New star? Jennifer Aniston wins three TV roles

Jennifer AnistonBy Jae-Ha Kim
Chicago Sun-Times
July 23, 1990

After less than one year in Hollywood, actress Jennifer Aniston finds herself in the enviable position of being featured in no less than two comedy series and one made-for-television movie.

Not too bad for a 21-year-old woman who wasn’t sure she even wanted to move back to her native California.

Born in Sherman Oaks, Calif., and reared in New York City, Aniston has a co-starring role as wicked stepsister Courtney in “Molloy,” a new Fox comedy series. It will premiere at 8 p.m. Wednesday on WFLD-Channel 32, and air for for six weeks.

“Ferris Bueller,” Aniston’s other TV series, should fare better. The NBC comedy is based on “Ferris Bueller’s Day Off,” a hit movie starring Matthew Broderick in the title role. Aniston plays Bueller’s vengeful sister, Jeannie, the role Jennifer Grey originated in the John Hughes film. The new series will air at 7:30 p.m. Mondays this fall on WMAQ-Channel 5, but NBC hasn’t announced the premiere date.

“I haven’t suffered the traumas that so many actors go through here,” Aniston said during a phone conversation from Los Angeles. “I had just visited L.A. last summer to visit my father and my brother, and hadn’t really intended on staying here. But then I thought that it might not be a bad idea to try to get my career going in television. So I decided to stay awhile.

The decision was a good career move. Besides acting in the two series, Aniston also will appear in a made-for-TV movie called “Lights Out” on NBC this fall. The cast includes Sherman Helmsley (from “Amen”) and John Ratzenberger (“Cheers”). Her role is as Ava, a headstrong camp counselor pursued by a camp colleague (played by Brian Robbins from ABC’s “Head of the Class”).

Within three months of arriving in L.A., Aniston won the role of Courtney Walker on “Molloy.” Aniston said other actors probably will be jealous of her good fortune, and rightly so. But she added that luck wasn’t the only factor that won her work so quickly. She also had good timing.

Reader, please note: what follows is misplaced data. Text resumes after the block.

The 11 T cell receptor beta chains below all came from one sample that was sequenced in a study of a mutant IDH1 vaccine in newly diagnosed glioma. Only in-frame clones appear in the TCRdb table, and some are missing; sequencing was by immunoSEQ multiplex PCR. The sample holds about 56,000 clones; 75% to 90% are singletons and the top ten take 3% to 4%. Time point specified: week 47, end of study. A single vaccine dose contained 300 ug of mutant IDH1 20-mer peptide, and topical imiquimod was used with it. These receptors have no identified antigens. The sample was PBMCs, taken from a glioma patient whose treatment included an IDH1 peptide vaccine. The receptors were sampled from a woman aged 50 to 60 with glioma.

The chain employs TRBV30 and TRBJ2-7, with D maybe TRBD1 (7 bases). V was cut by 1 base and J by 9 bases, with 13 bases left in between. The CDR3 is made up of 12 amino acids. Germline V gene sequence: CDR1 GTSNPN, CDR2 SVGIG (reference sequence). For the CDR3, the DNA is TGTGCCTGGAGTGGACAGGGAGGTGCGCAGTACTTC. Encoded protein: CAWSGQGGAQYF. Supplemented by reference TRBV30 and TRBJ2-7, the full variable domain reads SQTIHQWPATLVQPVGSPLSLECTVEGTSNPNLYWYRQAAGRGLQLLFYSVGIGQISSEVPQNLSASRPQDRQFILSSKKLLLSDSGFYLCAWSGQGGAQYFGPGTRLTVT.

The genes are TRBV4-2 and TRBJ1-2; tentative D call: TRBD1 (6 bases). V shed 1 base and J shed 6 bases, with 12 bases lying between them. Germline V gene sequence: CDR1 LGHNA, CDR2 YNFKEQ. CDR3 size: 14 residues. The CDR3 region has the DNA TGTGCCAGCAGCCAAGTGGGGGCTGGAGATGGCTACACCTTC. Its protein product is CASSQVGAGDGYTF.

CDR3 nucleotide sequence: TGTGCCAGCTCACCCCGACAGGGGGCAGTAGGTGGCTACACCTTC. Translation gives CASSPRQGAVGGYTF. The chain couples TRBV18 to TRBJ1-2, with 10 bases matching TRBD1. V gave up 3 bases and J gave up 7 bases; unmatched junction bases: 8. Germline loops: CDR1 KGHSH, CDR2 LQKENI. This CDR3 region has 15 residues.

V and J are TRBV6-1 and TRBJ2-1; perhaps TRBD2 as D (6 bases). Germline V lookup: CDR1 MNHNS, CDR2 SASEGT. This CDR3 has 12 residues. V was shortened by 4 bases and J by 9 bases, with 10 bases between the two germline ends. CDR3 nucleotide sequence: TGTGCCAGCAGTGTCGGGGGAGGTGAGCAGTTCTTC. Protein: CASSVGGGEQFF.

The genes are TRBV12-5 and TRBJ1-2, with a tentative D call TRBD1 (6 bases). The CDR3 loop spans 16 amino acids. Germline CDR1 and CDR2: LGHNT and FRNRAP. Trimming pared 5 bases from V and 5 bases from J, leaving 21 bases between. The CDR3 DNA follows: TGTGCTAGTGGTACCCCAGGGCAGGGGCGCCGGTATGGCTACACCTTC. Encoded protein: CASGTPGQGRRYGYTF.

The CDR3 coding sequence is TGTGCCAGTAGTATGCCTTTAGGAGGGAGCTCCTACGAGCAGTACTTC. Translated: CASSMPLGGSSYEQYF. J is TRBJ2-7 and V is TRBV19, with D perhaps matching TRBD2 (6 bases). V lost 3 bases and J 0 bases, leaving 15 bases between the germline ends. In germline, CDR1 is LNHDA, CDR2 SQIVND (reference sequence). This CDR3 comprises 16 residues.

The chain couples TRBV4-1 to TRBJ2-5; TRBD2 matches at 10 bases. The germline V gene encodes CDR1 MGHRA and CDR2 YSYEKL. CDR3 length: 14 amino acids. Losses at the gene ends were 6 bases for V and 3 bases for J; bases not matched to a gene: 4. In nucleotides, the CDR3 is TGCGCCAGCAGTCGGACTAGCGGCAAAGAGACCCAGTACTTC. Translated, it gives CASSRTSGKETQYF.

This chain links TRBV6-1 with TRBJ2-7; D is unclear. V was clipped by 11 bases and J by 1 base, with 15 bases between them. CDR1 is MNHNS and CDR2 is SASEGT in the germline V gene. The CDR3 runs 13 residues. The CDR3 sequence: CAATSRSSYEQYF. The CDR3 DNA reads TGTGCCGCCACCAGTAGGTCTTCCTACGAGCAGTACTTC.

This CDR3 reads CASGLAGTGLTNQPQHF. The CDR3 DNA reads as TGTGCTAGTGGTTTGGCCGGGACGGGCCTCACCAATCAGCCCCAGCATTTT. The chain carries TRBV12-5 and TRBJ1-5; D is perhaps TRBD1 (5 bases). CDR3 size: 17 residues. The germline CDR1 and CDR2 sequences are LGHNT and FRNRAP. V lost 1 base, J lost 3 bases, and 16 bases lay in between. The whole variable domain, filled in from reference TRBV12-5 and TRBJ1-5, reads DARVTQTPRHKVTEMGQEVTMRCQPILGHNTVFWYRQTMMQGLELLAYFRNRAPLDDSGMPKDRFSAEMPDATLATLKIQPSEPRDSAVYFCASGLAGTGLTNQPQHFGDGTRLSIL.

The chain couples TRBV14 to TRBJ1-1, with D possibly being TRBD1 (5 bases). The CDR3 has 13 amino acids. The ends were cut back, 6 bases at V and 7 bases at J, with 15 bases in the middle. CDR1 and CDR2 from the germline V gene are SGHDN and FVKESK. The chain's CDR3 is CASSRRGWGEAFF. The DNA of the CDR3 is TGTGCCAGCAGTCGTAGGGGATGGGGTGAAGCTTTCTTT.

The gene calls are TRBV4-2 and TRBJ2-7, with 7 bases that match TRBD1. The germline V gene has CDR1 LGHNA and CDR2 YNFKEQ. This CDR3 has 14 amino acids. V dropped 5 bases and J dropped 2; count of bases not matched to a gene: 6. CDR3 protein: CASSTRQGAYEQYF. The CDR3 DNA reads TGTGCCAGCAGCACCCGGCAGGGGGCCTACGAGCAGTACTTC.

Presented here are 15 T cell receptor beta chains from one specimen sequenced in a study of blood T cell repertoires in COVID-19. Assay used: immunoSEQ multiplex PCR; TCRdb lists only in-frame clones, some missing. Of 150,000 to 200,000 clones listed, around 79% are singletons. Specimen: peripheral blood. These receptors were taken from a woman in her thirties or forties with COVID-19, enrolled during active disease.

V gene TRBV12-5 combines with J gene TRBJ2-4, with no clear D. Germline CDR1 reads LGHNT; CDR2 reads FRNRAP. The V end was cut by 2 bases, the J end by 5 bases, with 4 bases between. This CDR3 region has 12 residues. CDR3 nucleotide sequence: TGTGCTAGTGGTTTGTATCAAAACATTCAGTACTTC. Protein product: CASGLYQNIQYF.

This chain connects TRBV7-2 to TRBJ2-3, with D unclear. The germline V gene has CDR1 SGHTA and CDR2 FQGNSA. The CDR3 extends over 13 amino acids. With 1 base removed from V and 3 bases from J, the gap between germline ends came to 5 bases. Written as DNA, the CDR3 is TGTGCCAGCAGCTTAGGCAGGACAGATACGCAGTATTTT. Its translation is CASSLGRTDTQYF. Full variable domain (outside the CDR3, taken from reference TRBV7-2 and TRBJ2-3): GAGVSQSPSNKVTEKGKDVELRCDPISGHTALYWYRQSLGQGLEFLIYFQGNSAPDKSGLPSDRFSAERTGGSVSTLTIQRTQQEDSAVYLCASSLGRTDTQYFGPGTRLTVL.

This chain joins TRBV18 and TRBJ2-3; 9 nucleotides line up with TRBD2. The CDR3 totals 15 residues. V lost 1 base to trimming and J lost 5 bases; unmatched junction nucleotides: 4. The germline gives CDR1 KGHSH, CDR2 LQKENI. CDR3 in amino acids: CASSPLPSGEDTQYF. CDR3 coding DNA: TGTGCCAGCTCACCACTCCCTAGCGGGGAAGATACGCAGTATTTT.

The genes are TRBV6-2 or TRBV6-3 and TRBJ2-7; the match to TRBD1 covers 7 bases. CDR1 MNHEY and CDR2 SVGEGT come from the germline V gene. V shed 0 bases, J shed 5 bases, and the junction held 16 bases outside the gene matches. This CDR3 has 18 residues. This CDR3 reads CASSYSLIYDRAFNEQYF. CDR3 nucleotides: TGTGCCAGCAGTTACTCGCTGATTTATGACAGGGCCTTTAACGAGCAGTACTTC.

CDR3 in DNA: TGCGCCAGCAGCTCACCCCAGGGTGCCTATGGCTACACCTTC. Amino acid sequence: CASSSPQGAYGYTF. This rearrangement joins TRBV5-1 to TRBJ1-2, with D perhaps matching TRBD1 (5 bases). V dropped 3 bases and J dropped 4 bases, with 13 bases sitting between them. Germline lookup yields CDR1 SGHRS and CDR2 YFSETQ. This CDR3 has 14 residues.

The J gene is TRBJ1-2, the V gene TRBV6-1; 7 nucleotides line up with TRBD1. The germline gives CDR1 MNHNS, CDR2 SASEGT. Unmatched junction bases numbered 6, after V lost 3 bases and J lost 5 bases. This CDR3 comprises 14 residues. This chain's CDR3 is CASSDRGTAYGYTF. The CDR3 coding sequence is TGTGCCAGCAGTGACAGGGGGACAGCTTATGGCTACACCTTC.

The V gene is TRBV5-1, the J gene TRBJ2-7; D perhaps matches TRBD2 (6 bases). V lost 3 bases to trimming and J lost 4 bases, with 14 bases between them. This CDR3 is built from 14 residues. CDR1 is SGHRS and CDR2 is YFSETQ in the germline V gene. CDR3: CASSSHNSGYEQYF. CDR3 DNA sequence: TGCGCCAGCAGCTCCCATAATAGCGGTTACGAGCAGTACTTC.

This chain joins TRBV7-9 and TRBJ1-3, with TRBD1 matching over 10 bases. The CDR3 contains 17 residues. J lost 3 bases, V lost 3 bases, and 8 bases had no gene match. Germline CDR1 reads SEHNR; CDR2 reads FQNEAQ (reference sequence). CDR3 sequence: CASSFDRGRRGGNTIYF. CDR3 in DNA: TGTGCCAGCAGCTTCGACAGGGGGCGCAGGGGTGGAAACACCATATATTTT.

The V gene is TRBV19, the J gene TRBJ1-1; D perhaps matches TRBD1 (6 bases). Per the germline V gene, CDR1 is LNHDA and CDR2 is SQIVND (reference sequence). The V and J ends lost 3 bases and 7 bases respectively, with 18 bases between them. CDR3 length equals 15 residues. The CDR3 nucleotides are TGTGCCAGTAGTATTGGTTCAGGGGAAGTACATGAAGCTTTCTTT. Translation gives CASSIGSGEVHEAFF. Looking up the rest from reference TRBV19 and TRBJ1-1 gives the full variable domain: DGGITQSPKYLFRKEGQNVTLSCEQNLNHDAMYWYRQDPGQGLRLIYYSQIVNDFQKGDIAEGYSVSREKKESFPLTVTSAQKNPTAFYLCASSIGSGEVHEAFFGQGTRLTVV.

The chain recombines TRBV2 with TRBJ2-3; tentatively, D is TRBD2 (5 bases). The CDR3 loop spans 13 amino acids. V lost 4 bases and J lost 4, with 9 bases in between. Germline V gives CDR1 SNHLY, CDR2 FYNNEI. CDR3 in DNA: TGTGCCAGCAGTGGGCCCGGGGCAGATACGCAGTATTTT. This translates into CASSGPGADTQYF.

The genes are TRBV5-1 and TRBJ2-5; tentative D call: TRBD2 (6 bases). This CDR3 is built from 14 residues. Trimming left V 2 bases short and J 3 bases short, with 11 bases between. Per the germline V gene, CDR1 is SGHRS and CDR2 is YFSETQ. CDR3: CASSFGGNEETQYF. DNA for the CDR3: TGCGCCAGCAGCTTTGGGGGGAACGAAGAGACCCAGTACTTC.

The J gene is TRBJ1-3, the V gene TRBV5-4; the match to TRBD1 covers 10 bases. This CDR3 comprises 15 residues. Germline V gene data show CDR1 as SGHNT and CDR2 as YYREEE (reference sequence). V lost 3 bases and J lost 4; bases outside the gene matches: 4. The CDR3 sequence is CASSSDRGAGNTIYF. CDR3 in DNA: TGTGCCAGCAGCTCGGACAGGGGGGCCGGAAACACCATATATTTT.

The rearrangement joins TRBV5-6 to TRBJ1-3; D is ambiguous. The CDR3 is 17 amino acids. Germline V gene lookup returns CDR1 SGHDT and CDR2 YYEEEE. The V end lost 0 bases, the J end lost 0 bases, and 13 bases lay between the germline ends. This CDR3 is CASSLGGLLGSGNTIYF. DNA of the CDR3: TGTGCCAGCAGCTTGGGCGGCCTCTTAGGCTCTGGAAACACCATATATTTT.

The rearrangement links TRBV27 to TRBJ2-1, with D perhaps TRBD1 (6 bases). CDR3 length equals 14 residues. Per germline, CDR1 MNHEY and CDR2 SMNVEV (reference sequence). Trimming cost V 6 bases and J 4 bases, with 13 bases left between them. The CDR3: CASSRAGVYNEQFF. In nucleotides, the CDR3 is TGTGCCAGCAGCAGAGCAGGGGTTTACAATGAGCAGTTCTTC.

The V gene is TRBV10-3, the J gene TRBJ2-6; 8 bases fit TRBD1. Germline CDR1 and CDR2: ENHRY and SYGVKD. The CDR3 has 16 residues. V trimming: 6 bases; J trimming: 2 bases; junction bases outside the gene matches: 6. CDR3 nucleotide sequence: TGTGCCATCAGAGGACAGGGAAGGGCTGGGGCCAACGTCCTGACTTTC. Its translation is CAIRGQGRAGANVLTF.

“If I had come to Hollywood three months earlier or three months later than I did, I may have been waiting on tables right now, or back home in New York,” Aniston said. “Getting roles isn’t based solely on talent, unfortunately. Looks, drive and being at the right place at the right time seem to have as much, or more, effect on who gets what role. It’s certainly not fair, but Hollywood isn’t exactly a bastion of fairness.

Honey-haired and green-eyed, Aniston said she never would have won the snobby stepsister role two years ago when she weighed 130 pounds. At 5-foot-5, that weight hardly wouldn’t pegged her in the heifer category. But losing 25 pounds definitely made her more marketable in Hollywood, where the “thin is in” motto seems almost as prevalent as “blond is beautiful.”

“I don’t worry that much about my looks because I’m not a model, I’m an actress,” she said. “But on the other hand, I also have to be aware of what casting directors are looking for, and they usually want these tall, thin, glamorous blond girls.”

Laughing, she added, “Well, I’m not tall, glamorous or blond, but I knew I could at least be thin. So that’s my little contribution to the arts.”

Though she easily jokes about her talent, Aniston also expresses pride in the hard work she put into getting where she is today. While her Hollywood career has gone smoothly so far, she did spend several years toiling in New York with all the other unemployed actors who were waiting to get their big breaks.

A graduate of New York’s High School of the Performing Arts, Aniston studied drama, dance and vocals from age 12. After finishing high school, she worked as a waitress and acted on the side, until she won the lead role in a Greenwich Village production of “Dancing on Checkers Grave,” a one-act drama about two lesbians.

“There was the chance that I could have been stereotyped and my career could have been hurt,” Aniston said. “But I think it’s silly to let prejudice deter you from doing a good project. Hopefully, people are aware enough today to know that actors for the most part are acting. That’s what our job is. If they don’t realize that, they that’s really not our problem. It’s theirs.

“One of the reasons I decided to become an actress was to move people. People may think, ‘Why is she doing two comedy series then?’ It’s funny, ’cause on a very basic level, comedy sometimes is more moving than heavy drama. I know that I’ve watched things that have just moved me so much, and I’m hoping that I’ll be able to have at least a little bit of that effect on some of our viewers.”

 

 

 

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